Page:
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Is It Easy Being Green? [Kermit Video Included]

You all know the popular phrase, “It’s not easy being green,” and have seen it applied to living in and environmentally-friendly way at least once or twice. But, is it really so difficult to be green?

Let’s just look at three topics, which would cover the huge majority of our environmental footprint — food, transportation, and energy.

How Hard Is It to Eat Organic and/or Vegetarian?

Quite simply, it’s easy. Organic food is highly accessible these days. It’s just a matter of getting into the habit of buying it instead of conventional food (and accepting that higher-quality food that is better for the environment and people costs a little more).

I was actually raised on organic, vegetarian food. And my parents were by no means rich,.. in fact, quite the opposite. So, it has always seemed easy to me. But learning from my parents, friends, and others who have made the shift, it can be easy for someone who didn’t start out that way, too. It is possible, if you just learn a little bit about how to do it right and make the necessary shift in perspective (that is really the biggest thing).

How Hard Is It to Green Your Transport?

Again, the difficulty is mostly just in breaking habits. I understand and can empathize with you on this one. I was born and raised in auto-centric Florida and when I became a teenager I thought I needed to have a car. I got one and got addicted to it before going to college and getting inspired from others to try bicycling and riding the bus instead. I found bicycling was much more pleasant, made me feel a ton better, and was thousands of times cheaper. Yet, it took a lot of “two steps forward, one step back” to get out of the habit completely and get rid of my car.

I’ve had periods of time since then when I was mostly bicycling, periods when I was mostly riding the bus, periods when I was mostly riding a streetcar, and periods when I was mostly walking. Never did I feel like I needed a car and was sacrificing something (living in various places: Florida, North Carolina, Virginia, California, the Netherlands, and Poland).

How Hard Is It to Go Solar?

Now, this is one I have no personal experience in. I have been moving from place to place for years now and never know where I’ll be in the next year, so the decision to go solar or not hasn’t come up (unfortunately). But I have been a writer on CleanTechnica for almost two years now and have read a ton on the subject. There are many places these days where you can get your money back from a solar installation within a few years, and plenty more where you can get your money back within a dozen or so. After that, you’re actually making money.

So, again, I don’t think it’s all that challenging. It’s just a matter of looking into it (something that has gotten quite easy these days) and then making the change.

As a guest writer pointed out earlier today, a lot of people making the switch to solar in Australia are doing so for financial reasons (not even for environmental reason). The same thing is happening around the U.S. Look into it. You could save yourself some cash.

In the end, I think it’s a lot easier being green these days than it used to be (someone needs to let Kermit know). It is mostly a matter of how we approach it, in our heads. You have thoughts on the matter I haven’t discussed? Agree. Disagree?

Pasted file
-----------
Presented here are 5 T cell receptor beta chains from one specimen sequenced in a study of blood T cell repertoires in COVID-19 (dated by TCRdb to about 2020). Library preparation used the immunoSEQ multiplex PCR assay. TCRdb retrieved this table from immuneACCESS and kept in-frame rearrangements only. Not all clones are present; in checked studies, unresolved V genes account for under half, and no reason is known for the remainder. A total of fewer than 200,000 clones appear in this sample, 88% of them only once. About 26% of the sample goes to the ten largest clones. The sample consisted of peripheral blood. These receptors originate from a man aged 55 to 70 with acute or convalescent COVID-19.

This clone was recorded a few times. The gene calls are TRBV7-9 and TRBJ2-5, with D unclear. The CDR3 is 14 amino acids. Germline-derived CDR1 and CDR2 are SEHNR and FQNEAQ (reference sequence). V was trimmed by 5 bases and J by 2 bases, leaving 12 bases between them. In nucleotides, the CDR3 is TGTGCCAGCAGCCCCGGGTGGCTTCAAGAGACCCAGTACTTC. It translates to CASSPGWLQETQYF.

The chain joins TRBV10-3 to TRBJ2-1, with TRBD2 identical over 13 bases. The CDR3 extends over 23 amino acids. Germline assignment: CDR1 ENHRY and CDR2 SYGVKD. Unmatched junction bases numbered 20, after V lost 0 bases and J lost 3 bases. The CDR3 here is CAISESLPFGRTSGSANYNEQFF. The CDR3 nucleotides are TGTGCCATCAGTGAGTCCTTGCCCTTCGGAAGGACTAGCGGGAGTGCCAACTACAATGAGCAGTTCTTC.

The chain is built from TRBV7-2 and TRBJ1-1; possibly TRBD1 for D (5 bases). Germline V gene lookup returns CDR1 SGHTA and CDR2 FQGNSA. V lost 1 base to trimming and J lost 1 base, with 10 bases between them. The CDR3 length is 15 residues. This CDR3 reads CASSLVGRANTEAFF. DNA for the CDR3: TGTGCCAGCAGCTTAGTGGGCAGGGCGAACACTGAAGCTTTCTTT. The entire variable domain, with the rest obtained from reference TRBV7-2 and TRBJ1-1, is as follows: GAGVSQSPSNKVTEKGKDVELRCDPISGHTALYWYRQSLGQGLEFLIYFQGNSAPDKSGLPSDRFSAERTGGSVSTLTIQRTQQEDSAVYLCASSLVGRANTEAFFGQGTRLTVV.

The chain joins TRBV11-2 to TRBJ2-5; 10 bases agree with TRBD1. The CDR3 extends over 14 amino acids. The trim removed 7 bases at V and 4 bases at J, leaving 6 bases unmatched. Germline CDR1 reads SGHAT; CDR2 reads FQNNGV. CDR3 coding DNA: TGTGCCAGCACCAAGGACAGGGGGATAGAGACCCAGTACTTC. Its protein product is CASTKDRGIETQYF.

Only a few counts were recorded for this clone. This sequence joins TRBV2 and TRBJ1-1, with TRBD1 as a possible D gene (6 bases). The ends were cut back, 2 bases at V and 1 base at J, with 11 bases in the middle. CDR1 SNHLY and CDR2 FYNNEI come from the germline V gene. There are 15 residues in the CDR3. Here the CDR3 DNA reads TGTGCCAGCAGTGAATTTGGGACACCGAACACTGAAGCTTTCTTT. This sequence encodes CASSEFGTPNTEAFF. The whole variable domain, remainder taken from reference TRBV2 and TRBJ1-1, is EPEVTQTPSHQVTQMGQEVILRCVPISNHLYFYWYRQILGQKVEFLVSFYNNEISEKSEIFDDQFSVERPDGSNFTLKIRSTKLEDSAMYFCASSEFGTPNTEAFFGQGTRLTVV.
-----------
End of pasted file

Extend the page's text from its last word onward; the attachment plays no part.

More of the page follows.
Related Story: Are You Acting Like a Coal or Oil Company CEO?

Photo Credit: Yogma




3 comments
  1. shawn taylor

    hey zach!! it’s as easy as one wants to make it. driving a car is easy. riding a bike isn’t as easy, but hardly difficult in many situations. gardening is not as easy as grocery store bags of lettuce but not as rewarding or healthy as getting sun and dirt on one’s skin. shutting off lights will save money and coal fired electricity from being used wastefully if we get up to turn them off. easy as our moral compass directs us. be well zach!!

  2. Rob Guenier

    Well, Zach, it certainly feels good to be “green”. For example, my wife and I are lucky enough to be able to grow most of our own vegetables and fruit; and we keep chickens. Nothing tastes better than food in season and really fresh eggs. Also we’ve planted hundreds of trees in recent years. Moreover, I’m developing a community garden for less advantaged people in our local urban environment – although it hasn’t proved economically practicable for it to be fully organic.

    But none of this is prompted by thoughts of “saving the planet”. On that, I strongly suggest this (long) article, written by two committed believers in dangerous AGW: http://thebreakthrough.org/blog/2011/02/the_long_death_of_environmenta.shtml
    It shines a harsh light on the realities facing the environmental movement. Here’s a small example (relevant to your article):

    “ … we need to stop imagining that we will solve global warming through behavior changes. There are no doubt many good reasons for those of us with enough affluence and control over the material circumstances of our lives to turn away from accumulative consumption. But we should not imagine this to be a climate strategy.”

    BTW I followed up your Skeptical Science link to the study (Doran 2009) that you claimed was evidence that a “consensus” of climate scientists supported your view on dangerous AGW. Unfortunately (for you) it’s (a) flawed as opinion research and (b) doesn’t support your view anyway. I see you’ve referred several commentators to it. I suggest you stop doing so.

    Rob

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